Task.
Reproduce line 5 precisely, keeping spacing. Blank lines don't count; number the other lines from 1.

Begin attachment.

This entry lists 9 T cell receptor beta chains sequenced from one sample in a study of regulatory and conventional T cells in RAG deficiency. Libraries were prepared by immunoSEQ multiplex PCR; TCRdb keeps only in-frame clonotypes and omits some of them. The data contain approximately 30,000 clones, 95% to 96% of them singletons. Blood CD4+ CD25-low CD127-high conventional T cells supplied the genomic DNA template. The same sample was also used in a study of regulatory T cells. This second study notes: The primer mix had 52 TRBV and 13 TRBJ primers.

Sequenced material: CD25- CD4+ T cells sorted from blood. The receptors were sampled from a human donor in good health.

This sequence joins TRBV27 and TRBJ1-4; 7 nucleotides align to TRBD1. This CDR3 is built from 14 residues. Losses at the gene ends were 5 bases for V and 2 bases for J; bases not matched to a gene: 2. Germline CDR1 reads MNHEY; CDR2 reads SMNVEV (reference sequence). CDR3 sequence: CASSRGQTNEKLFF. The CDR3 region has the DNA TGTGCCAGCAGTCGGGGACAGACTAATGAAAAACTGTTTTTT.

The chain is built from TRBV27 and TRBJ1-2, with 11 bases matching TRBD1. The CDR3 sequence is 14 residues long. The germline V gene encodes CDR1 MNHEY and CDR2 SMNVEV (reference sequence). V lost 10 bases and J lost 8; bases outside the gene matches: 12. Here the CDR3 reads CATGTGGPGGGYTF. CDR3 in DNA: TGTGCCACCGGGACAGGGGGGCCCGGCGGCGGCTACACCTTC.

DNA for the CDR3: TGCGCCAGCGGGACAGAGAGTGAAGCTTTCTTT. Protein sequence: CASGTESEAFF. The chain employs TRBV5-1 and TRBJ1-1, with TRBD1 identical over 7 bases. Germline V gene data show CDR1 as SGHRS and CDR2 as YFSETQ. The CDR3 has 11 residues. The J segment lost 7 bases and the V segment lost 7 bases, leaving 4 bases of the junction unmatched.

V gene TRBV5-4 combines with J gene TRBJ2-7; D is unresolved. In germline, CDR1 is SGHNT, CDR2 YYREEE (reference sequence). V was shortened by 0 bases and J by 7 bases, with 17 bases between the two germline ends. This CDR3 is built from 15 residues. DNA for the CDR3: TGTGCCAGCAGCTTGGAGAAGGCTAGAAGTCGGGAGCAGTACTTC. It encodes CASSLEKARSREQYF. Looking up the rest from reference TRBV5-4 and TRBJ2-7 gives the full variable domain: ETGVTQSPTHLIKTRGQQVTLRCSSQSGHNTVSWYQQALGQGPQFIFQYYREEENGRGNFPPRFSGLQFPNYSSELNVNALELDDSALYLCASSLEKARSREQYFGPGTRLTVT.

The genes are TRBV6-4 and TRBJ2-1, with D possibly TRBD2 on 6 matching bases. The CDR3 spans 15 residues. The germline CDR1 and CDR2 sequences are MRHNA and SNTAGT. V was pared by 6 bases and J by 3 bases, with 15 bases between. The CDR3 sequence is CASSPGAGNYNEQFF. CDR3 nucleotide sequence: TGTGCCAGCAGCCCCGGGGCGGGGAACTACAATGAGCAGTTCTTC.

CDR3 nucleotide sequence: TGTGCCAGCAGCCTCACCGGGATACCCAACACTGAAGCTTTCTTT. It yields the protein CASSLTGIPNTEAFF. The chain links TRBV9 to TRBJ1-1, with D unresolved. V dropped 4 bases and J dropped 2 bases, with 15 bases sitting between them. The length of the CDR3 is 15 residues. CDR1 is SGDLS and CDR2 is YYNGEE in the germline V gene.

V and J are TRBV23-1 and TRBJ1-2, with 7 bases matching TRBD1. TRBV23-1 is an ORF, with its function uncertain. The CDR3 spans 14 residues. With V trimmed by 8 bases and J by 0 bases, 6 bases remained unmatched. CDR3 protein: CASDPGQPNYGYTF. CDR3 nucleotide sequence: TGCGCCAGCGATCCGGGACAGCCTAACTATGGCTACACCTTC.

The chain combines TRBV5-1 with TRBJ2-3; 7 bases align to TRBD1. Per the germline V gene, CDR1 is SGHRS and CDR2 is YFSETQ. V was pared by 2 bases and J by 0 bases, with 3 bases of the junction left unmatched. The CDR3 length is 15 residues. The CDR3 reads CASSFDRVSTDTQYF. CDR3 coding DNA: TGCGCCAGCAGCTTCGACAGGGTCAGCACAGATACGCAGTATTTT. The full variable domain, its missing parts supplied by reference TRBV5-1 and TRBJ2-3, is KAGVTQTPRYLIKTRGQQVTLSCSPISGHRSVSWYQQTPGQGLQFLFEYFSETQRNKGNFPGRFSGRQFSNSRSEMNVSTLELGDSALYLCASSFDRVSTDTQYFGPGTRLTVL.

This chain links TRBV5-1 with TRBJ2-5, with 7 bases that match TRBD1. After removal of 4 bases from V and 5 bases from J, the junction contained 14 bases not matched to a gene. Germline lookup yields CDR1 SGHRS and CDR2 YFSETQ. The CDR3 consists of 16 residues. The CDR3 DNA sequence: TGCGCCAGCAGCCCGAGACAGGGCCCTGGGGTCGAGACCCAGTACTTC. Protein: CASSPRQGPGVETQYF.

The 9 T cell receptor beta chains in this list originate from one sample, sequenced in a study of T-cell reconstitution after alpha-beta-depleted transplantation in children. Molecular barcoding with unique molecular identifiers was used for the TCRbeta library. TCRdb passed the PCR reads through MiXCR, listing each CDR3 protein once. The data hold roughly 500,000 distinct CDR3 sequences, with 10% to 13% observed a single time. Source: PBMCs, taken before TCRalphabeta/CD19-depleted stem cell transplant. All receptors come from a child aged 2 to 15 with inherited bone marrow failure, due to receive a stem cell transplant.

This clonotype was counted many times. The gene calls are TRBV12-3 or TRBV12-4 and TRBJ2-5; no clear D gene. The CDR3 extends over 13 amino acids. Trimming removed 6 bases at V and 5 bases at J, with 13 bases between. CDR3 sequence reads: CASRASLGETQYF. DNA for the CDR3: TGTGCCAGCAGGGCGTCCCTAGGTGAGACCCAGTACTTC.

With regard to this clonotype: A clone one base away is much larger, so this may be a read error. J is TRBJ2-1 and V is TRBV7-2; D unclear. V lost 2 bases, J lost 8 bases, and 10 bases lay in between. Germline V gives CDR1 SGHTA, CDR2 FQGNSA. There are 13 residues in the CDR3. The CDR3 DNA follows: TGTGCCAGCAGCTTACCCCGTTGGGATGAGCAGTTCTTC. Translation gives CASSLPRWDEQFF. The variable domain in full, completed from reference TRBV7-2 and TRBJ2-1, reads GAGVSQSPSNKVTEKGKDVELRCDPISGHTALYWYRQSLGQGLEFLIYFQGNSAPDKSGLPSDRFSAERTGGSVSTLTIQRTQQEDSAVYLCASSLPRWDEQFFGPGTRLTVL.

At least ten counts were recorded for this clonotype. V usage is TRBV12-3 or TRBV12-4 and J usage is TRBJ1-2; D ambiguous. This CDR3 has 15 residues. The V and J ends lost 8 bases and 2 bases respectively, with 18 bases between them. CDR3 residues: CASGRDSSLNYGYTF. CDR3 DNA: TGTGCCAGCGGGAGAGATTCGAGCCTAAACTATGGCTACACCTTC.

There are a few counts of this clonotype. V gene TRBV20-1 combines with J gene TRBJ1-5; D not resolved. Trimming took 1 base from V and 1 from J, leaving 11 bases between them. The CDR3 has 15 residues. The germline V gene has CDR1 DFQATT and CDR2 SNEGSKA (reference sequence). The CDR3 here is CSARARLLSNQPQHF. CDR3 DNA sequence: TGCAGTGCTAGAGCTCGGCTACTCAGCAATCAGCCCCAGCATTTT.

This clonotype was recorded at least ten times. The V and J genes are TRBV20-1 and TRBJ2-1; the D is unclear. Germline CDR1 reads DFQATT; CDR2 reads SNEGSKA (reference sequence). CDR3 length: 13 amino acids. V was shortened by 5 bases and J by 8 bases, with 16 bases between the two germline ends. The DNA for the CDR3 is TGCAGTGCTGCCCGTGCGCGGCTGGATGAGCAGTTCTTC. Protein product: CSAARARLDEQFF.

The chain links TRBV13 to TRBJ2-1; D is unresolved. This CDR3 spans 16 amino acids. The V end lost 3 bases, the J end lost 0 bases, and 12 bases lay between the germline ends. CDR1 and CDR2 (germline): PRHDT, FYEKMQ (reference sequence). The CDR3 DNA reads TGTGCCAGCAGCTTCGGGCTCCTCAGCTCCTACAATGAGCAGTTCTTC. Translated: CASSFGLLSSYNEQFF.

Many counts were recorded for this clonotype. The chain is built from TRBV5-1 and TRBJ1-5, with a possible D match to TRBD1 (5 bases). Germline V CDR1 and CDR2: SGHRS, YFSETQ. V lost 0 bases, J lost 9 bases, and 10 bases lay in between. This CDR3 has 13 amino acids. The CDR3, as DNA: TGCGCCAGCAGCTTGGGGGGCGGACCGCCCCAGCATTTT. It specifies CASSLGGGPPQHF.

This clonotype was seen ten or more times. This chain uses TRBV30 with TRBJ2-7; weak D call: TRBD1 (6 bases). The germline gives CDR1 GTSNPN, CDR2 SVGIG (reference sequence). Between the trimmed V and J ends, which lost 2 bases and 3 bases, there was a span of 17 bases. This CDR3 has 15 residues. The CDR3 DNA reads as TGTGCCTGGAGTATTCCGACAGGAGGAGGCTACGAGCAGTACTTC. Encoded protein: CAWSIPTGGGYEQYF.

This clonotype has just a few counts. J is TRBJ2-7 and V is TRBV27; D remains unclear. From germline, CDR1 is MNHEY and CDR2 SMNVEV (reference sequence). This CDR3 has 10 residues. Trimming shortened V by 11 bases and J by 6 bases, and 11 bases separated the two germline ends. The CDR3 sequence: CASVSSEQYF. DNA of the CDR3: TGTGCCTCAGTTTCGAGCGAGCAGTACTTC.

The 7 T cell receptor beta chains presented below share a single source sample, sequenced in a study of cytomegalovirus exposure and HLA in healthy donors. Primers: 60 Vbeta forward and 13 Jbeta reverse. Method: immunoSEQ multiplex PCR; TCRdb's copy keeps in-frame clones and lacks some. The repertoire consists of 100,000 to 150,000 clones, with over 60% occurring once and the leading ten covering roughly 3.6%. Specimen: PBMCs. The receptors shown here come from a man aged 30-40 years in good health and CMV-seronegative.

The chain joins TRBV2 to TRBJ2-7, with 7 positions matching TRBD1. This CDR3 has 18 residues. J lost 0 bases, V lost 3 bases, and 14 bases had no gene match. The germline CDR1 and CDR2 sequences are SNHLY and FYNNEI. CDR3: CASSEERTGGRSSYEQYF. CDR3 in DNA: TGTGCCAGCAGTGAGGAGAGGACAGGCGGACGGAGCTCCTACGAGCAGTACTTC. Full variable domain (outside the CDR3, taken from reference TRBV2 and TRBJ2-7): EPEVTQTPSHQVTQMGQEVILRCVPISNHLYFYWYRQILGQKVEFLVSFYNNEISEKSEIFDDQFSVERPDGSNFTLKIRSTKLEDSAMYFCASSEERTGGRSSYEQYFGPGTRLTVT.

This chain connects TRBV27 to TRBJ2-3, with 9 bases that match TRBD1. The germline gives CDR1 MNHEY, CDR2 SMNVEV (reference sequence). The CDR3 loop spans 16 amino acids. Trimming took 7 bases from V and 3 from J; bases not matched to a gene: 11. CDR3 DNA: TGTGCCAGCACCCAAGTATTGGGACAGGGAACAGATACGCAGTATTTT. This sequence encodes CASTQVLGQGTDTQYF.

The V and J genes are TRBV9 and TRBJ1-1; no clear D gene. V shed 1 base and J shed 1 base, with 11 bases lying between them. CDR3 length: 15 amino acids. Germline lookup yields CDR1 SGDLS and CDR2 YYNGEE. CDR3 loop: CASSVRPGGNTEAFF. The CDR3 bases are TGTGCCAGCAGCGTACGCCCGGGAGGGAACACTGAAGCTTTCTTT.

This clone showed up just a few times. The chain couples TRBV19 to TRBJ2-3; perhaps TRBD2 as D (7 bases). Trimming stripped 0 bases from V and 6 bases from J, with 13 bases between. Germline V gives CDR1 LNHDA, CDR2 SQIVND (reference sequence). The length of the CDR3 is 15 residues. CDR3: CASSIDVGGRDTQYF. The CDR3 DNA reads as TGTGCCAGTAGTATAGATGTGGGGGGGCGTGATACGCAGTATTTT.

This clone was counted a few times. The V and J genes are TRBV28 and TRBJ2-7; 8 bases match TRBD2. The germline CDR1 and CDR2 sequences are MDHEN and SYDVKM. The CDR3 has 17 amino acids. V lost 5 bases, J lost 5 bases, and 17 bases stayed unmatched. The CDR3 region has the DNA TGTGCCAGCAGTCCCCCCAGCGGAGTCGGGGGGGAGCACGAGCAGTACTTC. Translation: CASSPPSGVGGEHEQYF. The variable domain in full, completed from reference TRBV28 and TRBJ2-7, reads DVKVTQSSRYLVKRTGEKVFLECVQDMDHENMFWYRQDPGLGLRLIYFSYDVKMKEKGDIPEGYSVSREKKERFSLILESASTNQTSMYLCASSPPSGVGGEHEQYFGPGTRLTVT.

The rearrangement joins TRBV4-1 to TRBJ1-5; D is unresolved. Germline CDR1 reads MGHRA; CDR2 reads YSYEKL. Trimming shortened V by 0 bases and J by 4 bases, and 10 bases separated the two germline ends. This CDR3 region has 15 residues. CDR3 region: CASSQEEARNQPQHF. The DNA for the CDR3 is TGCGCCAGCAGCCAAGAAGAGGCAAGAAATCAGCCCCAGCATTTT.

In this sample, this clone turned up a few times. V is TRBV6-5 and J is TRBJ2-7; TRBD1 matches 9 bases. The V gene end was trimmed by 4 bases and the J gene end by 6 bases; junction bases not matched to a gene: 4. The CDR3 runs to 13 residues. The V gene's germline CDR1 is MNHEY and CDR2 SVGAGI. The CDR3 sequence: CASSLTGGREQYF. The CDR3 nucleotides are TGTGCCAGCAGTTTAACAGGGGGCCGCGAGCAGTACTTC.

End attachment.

DNA for the CDR3: TGCGCCAGCGGGACAGAGAGTGAAGCTTTCTTT. Protein sequence: CASGTESEAFF. The chain employs TRBV5-1 and TRBJ1-1, with TRBD1 identical over 7 bases. Germline V gene data show CDR1 as SGHRS and CDR2 as YFSETQ. The CDR3 has 11 residues. The J segment lost 7 bases and the V segment lost 7 bases, leaving 4 bases of the junction unmatched.